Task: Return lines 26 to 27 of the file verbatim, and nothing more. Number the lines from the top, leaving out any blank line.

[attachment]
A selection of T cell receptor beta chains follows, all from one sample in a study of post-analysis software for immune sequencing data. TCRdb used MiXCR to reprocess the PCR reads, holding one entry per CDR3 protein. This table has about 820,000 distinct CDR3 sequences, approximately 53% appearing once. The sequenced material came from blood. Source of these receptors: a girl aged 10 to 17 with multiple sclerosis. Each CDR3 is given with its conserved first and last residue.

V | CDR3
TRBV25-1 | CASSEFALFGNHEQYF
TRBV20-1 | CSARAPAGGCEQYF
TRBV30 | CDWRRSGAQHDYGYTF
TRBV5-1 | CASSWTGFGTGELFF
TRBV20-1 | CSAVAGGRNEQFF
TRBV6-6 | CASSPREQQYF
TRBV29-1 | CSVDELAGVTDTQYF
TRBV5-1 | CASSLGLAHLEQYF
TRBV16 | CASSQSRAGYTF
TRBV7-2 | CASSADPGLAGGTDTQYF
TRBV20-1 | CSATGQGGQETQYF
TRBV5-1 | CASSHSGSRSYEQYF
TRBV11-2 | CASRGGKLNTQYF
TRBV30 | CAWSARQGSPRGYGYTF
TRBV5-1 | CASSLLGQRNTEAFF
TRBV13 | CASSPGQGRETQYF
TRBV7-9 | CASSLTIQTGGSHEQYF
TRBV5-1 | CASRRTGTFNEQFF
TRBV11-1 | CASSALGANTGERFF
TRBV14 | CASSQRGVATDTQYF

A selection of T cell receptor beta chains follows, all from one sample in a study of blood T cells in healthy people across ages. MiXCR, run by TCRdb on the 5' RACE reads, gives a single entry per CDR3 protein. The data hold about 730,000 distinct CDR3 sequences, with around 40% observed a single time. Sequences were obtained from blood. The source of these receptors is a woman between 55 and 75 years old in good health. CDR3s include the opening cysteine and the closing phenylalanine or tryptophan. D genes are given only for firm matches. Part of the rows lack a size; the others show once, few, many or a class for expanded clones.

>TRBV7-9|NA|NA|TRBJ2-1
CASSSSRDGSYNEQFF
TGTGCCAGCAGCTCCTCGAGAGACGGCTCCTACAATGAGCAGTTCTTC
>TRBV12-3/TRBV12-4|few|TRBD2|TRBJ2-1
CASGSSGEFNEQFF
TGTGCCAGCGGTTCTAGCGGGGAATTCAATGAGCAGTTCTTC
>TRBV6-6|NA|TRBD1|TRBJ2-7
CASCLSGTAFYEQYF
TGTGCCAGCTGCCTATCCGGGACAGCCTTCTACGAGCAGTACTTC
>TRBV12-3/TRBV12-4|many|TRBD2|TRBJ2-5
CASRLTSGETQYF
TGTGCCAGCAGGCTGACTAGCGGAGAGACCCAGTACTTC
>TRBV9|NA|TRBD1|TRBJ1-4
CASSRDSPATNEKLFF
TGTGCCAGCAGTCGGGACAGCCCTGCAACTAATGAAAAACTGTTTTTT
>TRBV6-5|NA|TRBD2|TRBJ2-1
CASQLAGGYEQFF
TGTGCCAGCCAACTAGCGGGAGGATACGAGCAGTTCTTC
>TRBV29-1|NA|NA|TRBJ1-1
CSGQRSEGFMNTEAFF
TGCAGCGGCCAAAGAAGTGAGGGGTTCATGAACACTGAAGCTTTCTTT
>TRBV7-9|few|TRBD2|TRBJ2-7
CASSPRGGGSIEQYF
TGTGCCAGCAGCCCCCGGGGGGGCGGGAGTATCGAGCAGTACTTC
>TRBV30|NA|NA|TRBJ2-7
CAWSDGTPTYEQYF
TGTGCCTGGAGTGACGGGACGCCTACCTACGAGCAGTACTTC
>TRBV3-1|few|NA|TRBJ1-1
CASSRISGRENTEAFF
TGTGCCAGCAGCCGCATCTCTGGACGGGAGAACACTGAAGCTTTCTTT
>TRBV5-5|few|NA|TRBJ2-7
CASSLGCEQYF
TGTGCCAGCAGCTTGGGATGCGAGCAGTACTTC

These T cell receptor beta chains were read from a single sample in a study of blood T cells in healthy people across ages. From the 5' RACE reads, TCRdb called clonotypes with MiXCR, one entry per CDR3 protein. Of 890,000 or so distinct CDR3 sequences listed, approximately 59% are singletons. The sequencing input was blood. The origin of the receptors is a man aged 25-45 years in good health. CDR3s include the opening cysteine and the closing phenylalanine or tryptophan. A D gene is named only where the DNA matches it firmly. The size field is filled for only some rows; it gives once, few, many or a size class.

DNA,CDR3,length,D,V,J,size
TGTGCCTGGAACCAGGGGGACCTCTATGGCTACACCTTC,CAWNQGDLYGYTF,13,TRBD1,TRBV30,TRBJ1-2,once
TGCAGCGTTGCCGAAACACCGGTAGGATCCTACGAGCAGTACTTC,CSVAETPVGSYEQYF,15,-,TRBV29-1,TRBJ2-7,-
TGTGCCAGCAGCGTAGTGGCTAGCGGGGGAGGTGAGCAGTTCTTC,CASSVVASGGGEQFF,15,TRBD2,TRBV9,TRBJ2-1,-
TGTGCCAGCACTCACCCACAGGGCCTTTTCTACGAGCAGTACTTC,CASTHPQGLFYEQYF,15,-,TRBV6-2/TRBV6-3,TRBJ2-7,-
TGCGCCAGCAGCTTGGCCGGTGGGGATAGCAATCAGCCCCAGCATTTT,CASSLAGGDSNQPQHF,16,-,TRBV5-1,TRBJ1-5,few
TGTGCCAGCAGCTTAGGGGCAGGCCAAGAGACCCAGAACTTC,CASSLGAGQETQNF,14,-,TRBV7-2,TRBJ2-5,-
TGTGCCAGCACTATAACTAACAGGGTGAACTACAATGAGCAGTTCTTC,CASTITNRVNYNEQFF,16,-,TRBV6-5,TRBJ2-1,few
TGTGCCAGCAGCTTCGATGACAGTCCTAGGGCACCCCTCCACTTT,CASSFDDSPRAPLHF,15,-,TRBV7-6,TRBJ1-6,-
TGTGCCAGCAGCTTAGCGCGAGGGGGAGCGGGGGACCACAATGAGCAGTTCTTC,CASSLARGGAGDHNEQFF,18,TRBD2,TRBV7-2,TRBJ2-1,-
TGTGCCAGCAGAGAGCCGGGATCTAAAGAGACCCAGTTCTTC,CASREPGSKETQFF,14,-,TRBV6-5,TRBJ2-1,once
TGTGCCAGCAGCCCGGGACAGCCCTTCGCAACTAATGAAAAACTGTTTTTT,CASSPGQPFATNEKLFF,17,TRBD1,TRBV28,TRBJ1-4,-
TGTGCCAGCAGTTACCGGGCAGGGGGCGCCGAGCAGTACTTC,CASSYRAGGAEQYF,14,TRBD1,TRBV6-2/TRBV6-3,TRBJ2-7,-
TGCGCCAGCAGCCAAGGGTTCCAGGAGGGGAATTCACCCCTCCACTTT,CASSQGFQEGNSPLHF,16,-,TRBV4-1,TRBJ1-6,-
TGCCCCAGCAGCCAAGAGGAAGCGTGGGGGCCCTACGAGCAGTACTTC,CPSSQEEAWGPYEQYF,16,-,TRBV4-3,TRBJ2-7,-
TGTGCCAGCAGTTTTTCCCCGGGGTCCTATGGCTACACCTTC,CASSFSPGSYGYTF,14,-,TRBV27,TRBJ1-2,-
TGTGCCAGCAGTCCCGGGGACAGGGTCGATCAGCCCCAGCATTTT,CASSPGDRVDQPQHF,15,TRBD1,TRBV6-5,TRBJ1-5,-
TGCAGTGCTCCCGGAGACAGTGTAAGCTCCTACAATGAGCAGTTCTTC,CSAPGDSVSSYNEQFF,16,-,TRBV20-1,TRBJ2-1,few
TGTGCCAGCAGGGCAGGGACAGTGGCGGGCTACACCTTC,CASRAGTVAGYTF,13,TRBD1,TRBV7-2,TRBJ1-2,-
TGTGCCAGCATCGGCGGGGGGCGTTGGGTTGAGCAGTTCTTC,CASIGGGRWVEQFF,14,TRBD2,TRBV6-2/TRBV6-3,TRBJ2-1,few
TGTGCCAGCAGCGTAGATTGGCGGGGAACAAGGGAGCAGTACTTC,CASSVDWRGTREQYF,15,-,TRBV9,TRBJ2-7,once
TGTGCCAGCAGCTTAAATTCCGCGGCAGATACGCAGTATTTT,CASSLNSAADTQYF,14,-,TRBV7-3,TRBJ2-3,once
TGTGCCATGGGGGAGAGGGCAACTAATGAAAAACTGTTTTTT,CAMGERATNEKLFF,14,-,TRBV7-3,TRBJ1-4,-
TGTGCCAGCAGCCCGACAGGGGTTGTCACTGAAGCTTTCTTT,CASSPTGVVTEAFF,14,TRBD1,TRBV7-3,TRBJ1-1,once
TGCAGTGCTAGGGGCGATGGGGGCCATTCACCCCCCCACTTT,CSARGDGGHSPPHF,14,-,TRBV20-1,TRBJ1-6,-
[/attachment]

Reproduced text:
TGTGCCAGCAGCTCCTCGAGAGACGGCTCCTACAATGAGCAGTTCTTC
>TRBV12-3/TRBV12-4|few|TRBD2|TRBJ2-1